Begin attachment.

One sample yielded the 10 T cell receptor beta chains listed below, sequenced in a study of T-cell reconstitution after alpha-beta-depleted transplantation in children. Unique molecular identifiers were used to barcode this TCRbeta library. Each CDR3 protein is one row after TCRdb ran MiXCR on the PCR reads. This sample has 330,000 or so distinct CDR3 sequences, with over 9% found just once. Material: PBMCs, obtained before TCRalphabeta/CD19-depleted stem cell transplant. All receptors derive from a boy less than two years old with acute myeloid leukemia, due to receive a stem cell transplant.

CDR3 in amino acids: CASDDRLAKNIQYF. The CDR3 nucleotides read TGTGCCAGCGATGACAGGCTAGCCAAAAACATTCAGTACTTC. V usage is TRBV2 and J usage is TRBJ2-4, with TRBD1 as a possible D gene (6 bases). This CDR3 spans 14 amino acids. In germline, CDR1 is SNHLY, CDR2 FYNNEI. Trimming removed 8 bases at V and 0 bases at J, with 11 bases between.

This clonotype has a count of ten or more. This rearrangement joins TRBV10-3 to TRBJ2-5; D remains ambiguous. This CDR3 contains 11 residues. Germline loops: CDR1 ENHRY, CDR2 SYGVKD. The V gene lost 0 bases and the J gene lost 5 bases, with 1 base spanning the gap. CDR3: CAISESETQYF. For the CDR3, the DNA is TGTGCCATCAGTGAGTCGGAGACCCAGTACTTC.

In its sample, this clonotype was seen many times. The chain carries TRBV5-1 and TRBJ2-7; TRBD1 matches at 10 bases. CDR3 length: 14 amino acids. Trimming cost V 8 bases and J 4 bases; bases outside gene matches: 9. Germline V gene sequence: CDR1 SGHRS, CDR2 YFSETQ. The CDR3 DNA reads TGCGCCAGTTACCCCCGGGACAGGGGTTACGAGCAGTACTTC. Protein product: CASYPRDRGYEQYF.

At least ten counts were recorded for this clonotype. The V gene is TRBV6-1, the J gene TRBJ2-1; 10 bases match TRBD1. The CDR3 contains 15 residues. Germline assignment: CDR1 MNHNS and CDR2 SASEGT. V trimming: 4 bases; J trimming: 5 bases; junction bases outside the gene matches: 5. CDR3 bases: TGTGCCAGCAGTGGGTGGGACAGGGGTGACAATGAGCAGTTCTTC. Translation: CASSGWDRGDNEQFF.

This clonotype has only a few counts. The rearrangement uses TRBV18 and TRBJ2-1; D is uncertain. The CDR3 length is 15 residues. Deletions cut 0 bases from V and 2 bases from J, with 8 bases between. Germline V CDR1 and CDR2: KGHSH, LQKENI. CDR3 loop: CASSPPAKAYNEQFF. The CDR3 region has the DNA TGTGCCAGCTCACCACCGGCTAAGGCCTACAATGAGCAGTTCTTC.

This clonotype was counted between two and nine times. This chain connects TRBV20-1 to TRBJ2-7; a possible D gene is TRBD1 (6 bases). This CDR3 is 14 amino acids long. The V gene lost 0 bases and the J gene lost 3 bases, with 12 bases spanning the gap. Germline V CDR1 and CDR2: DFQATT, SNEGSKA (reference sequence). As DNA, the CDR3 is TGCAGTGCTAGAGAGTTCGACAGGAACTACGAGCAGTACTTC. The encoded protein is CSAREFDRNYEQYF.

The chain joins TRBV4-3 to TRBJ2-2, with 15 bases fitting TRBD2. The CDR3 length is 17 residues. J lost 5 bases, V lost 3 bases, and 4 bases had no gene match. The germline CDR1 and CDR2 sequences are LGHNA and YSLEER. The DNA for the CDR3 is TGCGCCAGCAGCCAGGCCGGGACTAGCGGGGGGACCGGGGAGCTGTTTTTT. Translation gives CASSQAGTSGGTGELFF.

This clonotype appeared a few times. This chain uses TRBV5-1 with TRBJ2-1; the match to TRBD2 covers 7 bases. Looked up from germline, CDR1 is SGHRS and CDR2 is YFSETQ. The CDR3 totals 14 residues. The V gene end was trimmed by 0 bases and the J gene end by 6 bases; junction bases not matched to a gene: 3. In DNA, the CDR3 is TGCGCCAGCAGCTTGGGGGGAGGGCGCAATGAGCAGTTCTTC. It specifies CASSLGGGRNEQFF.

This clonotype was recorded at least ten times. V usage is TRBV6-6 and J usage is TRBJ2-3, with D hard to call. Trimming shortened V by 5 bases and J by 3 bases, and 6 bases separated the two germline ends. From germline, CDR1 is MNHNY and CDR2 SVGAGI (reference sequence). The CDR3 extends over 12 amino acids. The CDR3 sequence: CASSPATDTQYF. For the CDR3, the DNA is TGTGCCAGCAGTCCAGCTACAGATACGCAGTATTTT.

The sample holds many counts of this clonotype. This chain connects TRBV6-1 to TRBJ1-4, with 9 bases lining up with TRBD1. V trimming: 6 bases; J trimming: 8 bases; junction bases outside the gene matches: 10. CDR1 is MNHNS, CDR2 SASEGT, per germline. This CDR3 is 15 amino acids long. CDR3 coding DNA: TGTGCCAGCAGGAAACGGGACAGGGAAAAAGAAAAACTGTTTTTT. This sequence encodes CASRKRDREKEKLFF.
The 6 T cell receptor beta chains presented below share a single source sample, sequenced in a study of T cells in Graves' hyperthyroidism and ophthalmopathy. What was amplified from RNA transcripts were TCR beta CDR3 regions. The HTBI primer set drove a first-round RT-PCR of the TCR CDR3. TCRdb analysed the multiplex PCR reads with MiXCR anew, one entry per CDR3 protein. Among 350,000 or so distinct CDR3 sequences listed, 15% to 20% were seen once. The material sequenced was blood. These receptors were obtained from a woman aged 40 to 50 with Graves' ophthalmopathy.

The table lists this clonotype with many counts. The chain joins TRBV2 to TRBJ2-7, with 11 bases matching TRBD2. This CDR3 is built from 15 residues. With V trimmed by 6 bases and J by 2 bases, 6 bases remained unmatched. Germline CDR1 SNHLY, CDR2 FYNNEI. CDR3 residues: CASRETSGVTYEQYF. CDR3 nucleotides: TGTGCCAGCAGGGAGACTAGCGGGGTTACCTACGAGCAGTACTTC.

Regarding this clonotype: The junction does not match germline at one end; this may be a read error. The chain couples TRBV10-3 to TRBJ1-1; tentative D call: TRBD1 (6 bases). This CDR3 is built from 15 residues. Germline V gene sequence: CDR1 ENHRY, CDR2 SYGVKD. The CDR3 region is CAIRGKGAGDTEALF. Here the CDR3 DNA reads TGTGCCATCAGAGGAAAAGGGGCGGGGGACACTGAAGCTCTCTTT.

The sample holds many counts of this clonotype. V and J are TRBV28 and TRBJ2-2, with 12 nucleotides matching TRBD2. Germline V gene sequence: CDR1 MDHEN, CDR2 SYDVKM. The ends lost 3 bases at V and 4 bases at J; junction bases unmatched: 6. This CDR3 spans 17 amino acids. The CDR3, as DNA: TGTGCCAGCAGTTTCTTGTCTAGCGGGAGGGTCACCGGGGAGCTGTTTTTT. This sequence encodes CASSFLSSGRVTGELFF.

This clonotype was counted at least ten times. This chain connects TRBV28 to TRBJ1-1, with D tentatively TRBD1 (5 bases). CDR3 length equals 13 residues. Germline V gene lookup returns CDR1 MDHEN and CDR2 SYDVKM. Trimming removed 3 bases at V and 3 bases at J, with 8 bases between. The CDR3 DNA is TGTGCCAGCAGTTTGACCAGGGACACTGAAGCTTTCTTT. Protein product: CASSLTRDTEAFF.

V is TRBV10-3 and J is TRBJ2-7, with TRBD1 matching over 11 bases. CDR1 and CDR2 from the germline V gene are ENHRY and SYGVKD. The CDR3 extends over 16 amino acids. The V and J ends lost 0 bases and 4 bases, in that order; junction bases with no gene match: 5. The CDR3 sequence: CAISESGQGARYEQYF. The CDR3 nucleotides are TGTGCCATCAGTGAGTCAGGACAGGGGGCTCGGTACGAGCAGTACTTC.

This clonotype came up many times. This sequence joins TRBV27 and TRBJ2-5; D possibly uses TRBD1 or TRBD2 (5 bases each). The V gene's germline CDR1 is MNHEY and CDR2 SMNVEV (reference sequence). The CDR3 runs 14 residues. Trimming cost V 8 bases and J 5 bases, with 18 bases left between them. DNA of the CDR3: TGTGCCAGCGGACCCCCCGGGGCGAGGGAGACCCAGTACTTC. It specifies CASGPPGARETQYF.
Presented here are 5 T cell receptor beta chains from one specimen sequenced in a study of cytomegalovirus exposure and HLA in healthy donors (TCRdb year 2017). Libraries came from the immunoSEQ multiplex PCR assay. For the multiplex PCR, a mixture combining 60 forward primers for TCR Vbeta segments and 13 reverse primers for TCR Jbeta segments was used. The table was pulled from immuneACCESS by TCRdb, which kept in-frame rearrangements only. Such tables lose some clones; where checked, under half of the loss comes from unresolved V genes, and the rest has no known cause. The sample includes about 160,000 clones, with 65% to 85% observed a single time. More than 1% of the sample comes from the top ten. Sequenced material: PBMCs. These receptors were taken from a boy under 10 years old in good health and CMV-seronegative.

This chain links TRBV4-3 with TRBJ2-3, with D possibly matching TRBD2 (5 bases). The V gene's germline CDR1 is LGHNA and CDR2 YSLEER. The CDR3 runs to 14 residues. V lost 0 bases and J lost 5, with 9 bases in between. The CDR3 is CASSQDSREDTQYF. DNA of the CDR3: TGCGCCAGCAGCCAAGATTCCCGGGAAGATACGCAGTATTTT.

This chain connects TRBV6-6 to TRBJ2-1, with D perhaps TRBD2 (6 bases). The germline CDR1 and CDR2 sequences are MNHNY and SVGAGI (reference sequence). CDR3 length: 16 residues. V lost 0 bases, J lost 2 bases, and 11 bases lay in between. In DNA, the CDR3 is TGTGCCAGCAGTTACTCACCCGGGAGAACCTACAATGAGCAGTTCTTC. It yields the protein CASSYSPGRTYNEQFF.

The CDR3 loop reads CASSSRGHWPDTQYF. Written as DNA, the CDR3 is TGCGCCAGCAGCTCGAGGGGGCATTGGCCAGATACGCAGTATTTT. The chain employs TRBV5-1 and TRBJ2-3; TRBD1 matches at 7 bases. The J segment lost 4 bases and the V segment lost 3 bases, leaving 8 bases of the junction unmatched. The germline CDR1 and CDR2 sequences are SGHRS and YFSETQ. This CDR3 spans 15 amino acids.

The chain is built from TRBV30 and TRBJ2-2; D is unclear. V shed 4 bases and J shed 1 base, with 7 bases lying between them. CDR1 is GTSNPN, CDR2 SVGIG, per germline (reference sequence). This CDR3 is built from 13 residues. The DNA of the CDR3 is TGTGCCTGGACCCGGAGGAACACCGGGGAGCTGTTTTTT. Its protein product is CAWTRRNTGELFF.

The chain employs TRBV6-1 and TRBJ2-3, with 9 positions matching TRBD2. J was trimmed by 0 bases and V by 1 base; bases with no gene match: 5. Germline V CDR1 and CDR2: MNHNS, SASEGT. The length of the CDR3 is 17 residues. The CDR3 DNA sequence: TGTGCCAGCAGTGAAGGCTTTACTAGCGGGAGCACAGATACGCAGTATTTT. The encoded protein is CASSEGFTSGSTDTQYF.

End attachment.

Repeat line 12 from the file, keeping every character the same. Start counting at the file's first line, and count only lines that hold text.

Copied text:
The 6 T cell receptor beta chains presented below share a single source sample, sequenced in a study of T cells in Graves' hyperthyroidism and ophthalmopathy. What was amplified from RNA transcripts were TCR beta CDR3 regions. The HTBI primer set drove a first-round RT-PCR of the TCR CDR3. TCRdb analysed the multiplex PCR reads with MiXCR anew, one entry per CDR3 protein. Among 350,000 or so distinct CDR3 sequences listed, 15% to 20% were seen once. The material sequenced was blood. These receptors were obtained from a woman aged 40 to 50 with Graves' ophthalmopathy.